Commonwealth Journal

Local News

November 1, 2012

Q&A forum on library tax being held tonight

Petition to dissolve taxing district could close library

(Continued)

Somerset —

The library tax rate increased in 2009 to 6 cents per $100 of real property, and that rate stayed the same in 2010. It increased in 2011 to 6.30 cents per $100 and that rate went up to 6.4 cents for this year. 
The solution to out-of-control tax hikes, the petition group is saying, is to dissolve the board and reform it under the direct authority of fiscal court. 
But the board and its attorney, Bruce Orwin, are saying the solution isn’t that simple. 
Information provided to the board from the Kentucky Department for Libraries and Archives (KDLA) suggests that the board would cease to function in the aftermath of a petition to dissolve the district — except only to repay the library’s debt. The department also stated that, in its opinion, the library building and all of its assets (including books, computers, furniture and more) would be sold off to settle the debt. 
 The library’s debt, much of it extending from the construction of the current building, which began operations in 2008, stands at about $9,507,830, according to Keeney.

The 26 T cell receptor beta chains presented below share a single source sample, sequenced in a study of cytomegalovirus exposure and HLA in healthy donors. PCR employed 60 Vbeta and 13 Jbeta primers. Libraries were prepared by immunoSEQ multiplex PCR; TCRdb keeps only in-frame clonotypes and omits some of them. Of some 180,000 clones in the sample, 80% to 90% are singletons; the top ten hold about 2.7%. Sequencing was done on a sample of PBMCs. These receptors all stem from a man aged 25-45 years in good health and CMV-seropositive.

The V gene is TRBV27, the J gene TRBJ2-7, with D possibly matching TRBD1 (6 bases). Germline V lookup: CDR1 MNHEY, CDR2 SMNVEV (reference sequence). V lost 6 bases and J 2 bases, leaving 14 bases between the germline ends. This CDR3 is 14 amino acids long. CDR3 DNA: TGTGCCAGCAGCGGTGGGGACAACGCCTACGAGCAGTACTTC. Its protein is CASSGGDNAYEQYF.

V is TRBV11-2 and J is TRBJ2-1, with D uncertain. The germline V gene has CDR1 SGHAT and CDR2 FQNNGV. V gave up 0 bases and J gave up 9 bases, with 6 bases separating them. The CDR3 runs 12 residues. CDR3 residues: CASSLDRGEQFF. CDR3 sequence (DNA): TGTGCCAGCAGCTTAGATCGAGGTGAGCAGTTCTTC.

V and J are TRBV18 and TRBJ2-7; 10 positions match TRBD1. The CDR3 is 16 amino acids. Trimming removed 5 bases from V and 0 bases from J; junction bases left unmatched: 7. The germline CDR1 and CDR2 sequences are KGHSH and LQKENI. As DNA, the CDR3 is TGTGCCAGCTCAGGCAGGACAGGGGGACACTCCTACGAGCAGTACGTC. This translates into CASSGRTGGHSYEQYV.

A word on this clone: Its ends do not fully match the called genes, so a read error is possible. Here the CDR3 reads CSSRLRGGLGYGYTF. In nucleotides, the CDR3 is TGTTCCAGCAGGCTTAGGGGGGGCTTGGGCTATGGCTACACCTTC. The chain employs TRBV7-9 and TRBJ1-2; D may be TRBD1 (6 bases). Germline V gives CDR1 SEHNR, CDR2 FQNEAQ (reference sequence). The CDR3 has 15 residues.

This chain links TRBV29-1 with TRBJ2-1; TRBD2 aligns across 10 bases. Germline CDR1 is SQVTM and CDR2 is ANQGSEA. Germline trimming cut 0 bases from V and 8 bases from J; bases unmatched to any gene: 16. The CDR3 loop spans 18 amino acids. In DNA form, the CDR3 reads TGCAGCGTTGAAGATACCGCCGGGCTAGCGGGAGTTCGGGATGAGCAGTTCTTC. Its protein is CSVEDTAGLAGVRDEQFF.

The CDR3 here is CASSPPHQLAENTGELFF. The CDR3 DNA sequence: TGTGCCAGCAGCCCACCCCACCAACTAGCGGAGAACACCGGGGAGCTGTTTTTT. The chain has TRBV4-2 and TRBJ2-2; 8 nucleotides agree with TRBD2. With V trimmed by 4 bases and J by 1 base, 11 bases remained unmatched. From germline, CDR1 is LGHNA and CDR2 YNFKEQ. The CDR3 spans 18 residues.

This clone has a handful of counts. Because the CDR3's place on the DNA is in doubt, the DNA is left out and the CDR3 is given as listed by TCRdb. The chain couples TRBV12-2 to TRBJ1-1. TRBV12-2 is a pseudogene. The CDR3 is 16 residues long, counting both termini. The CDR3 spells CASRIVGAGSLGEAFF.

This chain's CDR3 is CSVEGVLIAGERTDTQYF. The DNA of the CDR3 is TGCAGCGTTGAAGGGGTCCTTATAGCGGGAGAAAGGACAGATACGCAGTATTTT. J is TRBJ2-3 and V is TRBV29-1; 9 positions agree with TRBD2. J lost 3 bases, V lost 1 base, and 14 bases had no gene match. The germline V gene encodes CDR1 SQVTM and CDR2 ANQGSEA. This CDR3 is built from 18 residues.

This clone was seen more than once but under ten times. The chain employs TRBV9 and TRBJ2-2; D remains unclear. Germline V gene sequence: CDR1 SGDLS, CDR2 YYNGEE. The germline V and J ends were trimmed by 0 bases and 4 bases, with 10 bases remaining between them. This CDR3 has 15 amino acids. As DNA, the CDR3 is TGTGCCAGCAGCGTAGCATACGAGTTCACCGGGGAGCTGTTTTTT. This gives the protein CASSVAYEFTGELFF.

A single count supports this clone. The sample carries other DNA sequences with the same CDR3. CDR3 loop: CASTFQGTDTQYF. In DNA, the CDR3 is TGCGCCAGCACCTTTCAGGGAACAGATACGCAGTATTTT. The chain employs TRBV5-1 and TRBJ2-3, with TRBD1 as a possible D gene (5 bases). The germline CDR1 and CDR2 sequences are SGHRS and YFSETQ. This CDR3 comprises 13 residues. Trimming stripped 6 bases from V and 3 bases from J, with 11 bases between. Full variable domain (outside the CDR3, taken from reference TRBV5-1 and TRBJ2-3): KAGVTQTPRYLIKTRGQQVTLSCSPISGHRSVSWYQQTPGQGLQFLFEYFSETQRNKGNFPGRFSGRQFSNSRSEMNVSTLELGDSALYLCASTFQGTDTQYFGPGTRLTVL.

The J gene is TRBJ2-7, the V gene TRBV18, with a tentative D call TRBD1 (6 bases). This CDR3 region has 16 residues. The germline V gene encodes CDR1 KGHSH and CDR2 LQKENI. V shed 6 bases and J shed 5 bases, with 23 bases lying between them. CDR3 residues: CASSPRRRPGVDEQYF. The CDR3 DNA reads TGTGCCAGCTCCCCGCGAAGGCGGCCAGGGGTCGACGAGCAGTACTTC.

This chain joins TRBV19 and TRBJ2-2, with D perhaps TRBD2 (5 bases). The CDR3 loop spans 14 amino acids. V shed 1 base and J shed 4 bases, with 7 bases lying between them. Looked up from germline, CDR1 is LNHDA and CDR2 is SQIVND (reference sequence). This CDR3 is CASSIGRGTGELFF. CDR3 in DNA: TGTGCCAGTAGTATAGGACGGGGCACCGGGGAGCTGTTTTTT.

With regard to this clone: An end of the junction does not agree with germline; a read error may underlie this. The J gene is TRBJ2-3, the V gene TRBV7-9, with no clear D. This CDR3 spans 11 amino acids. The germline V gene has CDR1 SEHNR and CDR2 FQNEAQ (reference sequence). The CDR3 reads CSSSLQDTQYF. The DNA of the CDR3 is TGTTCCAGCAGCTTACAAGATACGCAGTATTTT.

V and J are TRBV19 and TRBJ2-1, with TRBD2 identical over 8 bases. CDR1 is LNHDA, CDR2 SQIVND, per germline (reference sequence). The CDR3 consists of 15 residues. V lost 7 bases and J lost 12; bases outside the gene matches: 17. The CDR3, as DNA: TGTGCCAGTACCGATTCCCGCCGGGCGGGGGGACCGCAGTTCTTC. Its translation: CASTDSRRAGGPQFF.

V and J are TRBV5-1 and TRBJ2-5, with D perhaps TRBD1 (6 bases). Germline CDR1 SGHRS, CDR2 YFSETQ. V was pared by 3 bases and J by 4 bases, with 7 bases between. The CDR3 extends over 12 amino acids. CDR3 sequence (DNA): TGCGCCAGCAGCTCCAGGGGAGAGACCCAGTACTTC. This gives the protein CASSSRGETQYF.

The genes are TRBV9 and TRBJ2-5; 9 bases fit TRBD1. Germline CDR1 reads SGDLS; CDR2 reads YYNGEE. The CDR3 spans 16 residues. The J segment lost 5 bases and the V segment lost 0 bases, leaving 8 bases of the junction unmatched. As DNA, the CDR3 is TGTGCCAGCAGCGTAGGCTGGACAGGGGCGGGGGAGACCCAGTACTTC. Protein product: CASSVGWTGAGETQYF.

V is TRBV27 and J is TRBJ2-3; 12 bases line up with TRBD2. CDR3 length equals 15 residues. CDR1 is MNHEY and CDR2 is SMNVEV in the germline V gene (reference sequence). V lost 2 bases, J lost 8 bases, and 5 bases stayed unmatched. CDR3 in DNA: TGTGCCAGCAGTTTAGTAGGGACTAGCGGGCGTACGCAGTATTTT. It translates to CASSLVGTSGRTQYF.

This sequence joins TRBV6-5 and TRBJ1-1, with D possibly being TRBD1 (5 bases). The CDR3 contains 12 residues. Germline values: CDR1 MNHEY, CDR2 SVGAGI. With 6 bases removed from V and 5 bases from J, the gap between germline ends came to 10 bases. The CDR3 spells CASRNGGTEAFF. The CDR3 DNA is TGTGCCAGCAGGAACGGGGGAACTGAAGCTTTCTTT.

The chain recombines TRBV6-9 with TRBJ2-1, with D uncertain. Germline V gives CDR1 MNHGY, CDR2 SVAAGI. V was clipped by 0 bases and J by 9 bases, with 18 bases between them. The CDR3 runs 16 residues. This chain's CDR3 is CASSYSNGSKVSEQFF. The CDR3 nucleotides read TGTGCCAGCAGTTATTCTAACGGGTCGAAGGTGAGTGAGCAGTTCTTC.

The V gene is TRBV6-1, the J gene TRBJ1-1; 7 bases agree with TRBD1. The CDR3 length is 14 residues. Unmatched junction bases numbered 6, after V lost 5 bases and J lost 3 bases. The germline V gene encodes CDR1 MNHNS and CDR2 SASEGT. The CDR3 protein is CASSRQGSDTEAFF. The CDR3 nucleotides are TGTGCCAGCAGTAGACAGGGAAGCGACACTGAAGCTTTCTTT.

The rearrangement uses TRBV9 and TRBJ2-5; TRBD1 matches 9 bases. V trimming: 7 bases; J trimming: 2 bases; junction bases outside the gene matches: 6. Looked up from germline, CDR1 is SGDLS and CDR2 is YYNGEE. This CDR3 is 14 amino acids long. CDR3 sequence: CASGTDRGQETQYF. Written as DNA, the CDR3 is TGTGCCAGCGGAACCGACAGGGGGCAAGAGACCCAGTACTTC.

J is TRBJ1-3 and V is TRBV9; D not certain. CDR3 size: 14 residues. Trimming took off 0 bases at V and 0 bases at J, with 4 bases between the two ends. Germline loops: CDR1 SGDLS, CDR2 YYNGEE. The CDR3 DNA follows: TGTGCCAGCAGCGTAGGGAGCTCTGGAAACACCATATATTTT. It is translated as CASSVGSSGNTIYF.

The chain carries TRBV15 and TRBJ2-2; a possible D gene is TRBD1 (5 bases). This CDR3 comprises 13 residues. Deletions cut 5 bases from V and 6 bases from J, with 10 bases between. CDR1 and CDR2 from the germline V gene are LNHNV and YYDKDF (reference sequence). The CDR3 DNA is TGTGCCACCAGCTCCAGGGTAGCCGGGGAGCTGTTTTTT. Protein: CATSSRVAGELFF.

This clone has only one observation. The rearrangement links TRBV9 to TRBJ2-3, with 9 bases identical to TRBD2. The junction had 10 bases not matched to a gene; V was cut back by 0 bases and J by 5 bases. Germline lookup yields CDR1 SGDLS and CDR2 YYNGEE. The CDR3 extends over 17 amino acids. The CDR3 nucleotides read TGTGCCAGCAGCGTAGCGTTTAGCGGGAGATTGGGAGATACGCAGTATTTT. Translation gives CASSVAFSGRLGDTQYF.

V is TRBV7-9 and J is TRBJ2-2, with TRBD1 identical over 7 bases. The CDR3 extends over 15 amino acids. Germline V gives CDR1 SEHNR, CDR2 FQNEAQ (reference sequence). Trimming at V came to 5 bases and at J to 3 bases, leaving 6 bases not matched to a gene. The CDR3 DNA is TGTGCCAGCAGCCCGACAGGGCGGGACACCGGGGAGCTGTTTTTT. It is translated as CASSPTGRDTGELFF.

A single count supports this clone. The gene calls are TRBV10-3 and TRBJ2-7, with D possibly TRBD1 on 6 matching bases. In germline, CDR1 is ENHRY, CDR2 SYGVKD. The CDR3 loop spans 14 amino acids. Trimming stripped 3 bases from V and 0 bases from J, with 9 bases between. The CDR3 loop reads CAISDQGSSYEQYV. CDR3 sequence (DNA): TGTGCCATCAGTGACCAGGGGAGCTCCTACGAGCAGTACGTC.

An Attorney General opinion (OAG 79-102) also states a library tax would still exist until the debt is paid off. State law also forbids the creation of a second special district while the first district is still in existence. So, essentially, a board under authority of fiscal court could not be created until the library’s debts are paid off, at which point the first board would be completely dissolved. 
Sanders said she intends to raise questions about the library’s debt, which she says has ballooned far above what the construction of the new main branch was expected to cost, and she said she wants to know whether the library board looked at cutting costs first before raising taxes.
Sanders said she’s collected about 3,000 signatures on a petition to dissolve the board, which doesn’t include the number of petitions circulated by others. Around 6,500 signatures — half of the eligible voters who voted in the last general election — must be collected by 4 p.m. Monday in order for the petition to be successful.

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